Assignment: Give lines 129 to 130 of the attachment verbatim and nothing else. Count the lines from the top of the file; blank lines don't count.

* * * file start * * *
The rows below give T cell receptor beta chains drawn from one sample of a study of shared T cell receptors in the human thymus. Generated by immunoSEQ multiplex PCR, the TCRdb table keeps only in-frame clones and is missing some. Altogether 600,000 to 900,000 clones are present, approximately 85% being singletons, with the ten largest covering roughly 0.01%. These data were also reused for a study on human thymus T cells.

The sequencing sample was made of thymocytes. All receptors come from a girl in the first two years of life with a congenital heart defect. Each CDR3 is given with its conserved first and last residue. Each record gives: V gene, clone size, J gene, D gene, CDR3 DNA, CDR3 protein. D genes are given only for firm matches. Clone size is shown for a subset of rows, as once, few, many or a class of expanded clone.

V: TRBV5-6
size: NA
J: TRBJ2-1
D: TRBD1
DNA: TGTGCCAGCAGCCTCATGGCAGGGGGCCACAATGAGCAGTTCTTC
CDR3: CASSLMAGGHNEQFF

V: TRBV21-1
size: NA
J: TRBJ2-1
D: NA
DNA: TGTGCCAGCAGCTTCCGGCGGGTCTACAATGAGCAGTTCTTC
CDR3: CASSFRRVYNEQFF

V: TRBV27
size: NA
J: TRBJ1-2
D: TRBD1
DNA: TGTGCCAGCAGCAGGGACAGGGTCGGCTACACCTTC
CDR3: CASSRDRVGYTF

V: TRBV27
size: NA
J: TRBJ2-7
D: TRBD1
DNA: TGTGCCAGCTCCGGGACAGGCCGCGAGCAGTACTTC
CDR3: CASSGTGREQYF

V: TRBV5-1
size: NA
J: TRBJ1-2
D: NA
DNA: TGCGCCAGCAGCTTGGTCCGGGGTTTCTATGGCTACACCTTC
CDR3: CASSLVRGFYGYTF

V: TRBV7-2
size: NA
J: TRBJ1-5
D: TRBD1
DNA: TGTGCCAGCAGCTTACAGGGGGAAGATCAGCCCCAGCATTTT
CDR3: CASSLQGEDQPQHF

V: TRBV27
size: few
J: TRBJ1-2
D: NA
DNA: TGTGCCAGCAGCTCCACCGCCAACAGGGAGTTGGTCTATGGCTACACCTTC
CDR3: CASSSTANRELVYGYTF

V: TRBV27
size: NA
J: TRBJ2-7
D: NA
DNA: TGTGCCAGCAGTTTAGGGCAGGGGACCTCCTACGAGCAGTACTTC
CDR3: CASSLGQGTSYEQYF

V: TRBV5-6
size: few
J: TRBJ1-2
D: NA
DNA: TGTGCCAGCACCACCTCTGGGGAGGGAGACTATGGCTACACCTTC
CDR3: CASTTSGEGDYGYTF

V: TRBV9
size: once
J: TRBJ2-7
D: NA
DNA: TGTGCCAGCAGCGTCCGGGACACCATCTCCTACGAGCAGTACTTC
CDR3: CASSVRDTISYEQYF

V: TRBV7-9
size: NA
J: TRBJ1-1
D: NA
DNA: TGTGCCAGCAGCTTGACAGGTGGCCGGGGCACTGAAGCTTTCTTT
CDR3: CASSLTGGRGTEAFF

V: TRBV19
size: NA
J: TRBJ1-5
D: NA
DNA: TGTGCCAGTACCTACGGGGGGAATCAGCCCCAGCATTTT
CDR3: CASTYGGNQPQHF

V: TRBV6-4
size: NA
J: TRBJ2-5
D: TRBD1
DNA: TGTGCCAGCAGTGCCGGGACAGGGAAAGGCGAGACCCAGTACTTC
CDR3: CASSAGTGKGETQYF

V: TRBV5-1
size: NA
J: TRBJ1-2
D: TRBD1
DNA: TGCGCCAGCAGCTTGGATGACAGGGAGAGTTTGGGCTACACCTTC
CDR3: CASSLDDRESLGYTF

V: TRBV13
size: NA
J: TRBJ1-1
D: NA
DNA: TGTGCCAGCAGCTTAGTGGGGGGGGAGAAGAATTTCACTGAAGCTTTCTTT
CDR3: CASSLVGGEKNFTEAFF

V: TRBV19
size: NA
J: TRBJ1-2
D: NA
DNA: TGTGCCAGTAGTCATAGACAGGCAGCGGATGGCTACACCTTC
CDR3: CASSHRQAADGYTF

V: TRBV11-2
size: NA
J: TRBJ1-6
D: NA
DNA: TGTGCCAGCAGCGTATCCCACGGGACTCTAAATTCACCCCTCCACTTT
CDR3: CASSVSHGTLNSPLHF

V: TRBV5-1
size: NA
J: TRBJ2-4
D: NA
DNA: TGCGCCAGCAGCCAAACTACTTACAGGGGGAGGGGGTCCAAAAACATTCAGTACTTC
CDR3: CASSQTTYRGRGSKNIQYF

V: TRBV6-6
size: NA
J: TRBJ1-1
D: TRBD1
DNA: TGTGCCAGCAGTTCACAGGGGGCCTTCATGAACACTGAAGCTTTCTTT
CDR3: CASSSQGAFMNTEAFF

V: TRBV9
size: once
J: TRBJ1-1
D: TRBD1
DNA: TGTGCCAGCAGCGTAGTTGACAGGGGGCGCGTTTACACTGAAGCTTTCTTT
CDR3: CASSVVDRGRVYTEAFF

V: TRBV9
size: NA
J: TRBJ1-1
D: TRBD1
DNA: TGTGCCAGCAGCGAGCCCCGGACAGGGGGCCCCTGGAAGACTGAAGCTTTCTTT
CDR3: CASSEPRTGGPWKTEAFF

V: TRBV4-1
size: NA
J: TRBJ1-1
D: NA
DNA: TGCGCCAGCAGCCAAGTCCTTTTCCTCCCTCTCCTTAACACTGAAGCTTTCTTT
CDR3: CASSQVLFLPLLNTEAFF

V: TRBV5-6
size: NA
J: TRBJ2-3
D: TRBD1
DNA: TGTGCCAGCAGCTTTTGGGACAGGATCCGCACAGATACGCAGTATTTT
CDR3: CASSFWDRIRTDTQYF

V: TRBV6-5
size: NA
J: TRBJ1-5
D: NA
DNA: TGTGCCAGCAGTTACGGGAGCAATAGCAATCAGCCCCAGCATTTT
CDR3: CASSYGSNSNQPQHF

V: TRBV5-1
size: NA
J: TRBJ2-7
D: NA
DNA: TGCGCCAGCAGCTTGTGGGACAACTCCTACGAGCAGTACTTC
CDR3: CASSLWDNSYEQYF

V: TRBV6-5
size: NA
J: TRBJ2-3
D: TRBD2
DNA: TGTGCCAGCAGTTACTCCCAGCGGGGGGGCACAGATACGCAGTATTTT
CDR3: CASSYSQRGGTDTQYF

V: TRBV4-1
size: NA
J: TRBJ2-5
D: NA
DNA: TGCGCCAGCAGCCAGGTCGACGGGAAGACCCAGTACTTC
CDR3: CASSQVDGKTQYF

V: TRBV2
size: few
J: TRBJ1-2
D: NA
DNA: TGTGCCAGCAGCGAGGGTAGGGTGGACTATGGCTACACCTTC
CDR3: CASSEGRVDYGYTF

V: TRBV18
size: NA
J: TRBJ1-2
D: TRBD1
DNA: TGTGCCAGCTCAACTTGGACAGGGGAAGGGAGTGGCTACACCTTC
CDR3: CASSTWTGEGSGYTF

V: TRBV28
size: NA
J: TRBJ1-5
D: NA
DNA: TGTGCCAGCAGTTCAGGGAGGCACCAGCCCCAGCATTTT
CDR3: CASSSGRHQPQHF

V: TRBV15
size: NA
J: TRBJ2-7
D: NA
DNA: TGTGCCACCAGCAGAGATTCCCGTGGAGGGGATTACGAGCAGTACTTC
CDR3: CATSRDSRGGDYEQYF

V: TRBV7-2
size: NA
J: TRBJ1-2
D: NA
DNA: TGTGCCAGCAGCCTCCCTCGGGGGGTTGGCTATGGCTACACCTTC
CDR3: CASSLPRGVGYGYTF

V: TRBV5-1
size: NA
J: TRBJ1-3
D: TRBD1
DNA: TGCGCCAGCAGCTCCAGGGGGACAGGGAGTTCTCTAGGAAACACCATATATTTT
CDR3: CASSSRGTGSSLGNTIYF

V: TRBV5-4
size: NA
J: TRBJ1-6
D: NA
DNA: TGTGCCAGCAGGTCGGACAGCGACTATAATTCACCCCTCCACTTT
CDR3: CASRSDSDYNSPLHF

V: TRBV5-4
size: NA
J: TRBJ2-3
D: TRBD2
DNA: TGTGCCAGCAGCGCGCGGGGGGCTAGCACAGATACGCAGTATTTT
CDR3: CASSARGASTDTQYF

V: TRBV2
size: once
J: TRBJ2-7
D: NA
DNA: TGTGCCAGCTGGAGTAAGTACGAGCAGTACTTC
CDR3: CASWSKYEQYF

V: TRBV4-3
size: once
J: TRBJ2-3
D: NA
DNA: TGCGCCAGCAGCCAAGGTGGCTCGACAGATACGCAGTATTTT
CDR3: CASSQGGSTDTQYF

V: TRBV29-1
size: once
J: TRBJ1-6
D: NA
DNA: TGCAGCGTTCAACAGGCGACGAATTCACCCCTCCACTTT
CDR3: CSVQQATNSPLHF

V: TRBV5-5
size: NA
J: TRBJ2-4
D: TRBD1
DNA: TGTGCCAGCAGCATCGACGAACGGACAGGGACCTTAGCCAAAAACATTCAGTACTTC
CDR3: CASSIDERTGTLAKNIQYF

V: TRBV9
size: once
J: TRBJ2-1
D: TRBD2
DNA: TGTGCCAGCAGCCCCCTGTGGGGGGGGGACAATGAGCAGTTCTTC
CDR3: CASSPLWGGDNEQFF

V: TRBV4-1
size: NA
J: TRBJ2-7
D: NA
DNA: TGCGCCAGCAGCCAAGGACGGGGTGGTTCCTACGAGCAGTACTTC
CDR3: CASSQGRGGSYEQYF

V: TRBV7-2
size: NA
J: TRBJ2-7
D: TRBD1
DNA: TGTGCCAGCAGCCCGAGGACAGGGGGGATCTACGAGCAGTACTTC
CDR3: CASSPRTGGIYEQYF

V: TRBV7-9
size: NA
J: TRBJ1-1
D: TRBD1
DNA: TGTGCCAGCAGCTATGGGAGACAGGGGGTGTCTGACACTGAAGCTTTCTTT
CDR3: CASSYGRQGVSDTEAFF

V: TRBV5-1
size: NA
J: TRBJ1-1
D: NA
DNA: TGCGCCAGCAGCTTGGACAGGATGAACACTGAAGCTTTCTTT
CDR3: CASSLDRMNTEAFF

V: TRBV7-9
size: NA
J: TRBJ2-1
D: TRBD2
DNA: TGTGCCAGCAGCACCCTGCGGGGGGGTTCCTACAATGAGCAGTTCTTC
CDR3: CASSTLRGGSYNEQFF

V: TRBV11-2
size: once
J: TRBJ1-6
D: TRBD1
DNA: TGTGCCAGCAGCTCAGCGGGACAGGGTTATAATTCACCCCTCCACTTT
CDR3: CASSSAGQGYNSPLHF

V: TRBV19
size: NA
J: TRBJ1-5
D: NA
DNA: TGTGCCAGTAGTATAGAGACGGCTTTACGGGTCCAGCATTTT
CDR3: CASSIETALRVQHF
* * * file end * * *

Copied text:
V: TRBV4-1
size: NA